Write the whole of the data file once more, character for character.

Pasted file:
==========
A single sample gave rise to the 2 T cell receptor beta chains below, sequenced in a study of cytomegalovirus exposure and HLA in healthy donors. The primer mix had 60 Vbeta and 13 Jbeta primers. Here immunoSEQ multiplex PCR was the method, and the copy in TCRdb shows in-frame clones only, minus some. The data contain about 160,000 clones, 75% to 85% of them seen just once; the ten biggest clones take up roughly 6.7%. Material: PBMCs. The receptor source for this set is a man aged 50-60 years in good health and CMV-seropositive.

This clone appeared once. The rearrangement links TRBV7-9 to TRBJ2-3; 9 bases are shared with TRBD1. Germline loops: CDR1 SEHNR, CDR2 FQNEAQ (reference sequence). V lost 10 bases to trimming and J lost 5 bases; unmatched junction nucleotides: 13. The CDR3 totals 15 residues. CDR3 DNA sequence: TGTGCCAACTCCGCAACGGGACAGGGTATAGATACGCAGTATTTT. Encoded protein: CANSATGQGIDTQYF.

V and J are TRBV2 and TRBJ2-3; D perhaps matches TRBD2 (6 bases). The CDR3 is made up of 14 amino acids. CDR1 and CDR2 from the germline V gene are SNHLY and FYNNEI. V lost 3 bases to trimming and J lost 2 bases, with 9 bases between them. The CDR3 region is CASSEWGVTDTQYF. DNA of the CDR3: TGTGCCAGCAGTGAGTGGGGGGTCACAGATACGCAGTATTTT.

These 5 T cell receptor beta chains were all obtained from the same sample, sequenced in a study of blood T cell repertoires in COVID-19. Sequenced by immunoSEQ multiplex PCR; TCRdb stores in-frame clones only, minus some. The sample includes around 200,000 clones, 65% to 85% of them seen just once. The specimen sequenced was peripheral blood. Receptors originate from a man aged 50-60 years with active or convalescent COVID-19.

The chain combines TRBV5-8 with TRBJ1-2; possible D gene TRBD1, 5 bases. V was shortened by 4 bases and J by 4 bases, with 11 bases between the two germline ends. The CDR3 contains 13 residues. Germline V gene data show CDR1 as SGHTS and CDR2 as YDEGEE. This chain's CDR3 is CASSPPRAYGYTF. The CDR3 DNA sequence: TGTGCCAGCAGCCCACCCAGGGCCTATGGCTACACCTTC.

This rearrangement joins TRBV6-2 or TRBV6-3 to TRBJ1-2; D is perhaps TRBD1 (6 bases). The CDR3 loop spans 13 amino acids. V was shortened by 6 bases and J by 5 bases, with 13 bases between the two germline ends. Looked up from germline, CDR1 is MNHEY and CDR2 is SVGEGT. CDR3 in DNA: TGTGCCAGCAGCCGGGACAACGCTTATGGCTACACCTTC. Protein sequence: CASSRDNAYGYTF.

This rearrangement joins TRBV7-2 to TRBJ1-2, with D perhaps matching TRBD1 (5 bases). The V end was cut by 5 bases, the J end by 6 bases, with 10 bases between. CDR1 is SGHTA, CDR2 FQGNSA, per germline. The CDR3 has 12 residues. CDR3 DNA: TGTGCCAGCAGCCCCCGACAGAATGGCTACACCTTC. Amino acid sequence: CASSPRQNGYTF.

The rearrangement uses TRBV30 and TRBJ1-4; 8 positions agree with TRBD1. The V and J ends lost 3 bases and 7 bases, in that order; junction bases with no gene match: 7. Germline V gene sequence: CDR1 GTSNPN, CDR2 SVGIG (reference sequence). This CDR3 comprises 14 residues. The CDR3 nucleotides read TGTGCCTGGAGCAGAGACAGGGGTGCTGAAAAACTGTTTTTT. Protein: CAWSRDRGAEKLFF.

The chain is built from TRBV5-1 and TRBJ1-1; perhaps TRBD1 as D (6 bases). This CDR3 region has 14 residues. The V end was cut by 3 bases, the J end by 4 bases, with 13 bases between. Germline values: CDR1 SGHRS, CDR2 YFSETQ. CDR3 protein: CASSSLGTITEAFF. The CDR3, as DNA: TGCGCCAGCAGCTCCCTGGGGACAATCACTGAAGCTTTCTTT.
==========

A single sample gave rise to the 2 T cell receptor beta chains below, sequenced in a study of cytomegalovirus exposure and HLA in healthy donors. The primer mix had 60 Vbeta and 13 Jbeta primers. Here immunoSEQ multiplex PCR was the method, and the copy in TCRdb shows in-frame clones only, minus some. The data contain about 160,000 clones, 75% to 85% of them seen just once; the ten biggest clones take up roughly 6.7%. Material: PBMCs. The receptor source for this set is a man aged 50-60 years in good health and CMV-seropositive.

This clone appeared once. The rearrangement links TRBV7-9 to TRBJ2-3; 9 bases are shared with TRBD1. Germline loops: CDR1 SEHNR, CDR2 FQNEAQ (reference sequence). V lost 10 bases to trimming and J lost 5 bases; unmatched junction nucleotides: 13. The CDR3 totals 15 residues. CDR3 DNA sequence: TGTGCCAACTCCGCAACGGGACAGGGTATAGATACGCAGTATTTT. Encoded protein: CANSATGQGIDTQYF.

V and J are TRBV2 and TRBJ2-3; D perhaps matches TRBD2 (6 bases). The CDR3 is made up of 14 amino acids. CDR1 and CDR2 from the germline V gene are SNHLY and FYNNEI. V lost 3 bases to trimming and J lost 2 bases, with 9 bases between them. The CDR3 region is CASSEWGVTDTQYF. DNA of the CDR3: TGTGCCAGCAGTGAGTGGGGGGTCACAGATACGCAGTATTTT.

These 5 T cell receptor beta chains were all obtained from the same sample, sequenced in a study of blood T cell repertoires in COVID-19. Sequenced by immunoSEQ multiplex PCR; TCRdb stores in-frame clones only, minus some. The sample includes around 200,000 clones, 65% to 85% of them seen just once. The specimen sequenced was peripheral blood. Receptors originate from a man aged 50-60 years with active or convalescent COVID-19.

The chain combines TRBV5-8 with TRBJ1-2; possible D gene TRBD1, 5 bases. V was shortened by 4 bases and J by 4 bases, with 11 bases between the two germline ends. The CDR3 contains 13 residues. Germline V gene data show CDR1 as SGHTS and CDR2 as YDEGEE. This chain's CDR3 is CASSPPRAYGYTF. The CDR3 DNA sequence: TGTGCCAGCAGCCCACCCAGGGCCTATGGCTACACCTTC.

This rearrangement joins TRBV6-2 or TRBV6-3 to TRBJ1-2; D is perhaps TRBD1 (6 bases). The CDR3 loop spans 13 amino acids. V was shortened by 6 bases and J by 5 bases, with 13 bases between the two germline ends. Looked up from germline, CDR1 is MNHEY and CDR2 is SVGEGT. CDR3 in DNA: TGTGCCAGCAGCCGGGACAACGCTTATGGCTACACCTTC. Protein sequence: CASSRDNAYGYTF.

This rearrangement joins TRBV7-2 to TRBJ1-2, with D perhaps matching TRBD1 (5 bases). The V end was cut by 5 bases, the J end by 6 bases, with 10 bases between. CDR1 is SGHTA, CDR2 FQGNSA, per germline. The CDR3 has 12 residues. CDR3 DNA: TGTGCCAGCAGCCCCCGACAGAATGGCTACACCTTC. Amino acid sequence: CASSPRQNGYTF.

The rearrangement uses TRBV30 and TRBJ1-4; 8 positions agree with TRBD1. The V and J ends lost 3 bases and 7 bases, in that order; junction bases with no gene match: 7. Germline V gene sequence: CDR1 GTSNPN, CDR2 SVGIG (reference sequence). This CDR3 comprises 14 residues. The CDR3 nucleotides read TGTGCCTGGAGCAGAGACAGGGGTGCTGAAAAACTGTTTTTT. Protein: CAWSRDRGAEKLFF.

The chain is built from TRBV5-1 and TRBJ1-1; perhaps TRBD1 as D (6 bases). This CDR3 region has 14 residues. The V end was cut by 3 bases, the J end by 4 bases, with 13 bases between. Germline values: CDR1 SGHRS, CDR2 YFSETQ. CDR3 protein: CASSSLGTITEAFF. The CDR3, as DNA: TGCGCCAGCAGCTCCCTGGGGACAATCACTGAAGCTTTCTTT.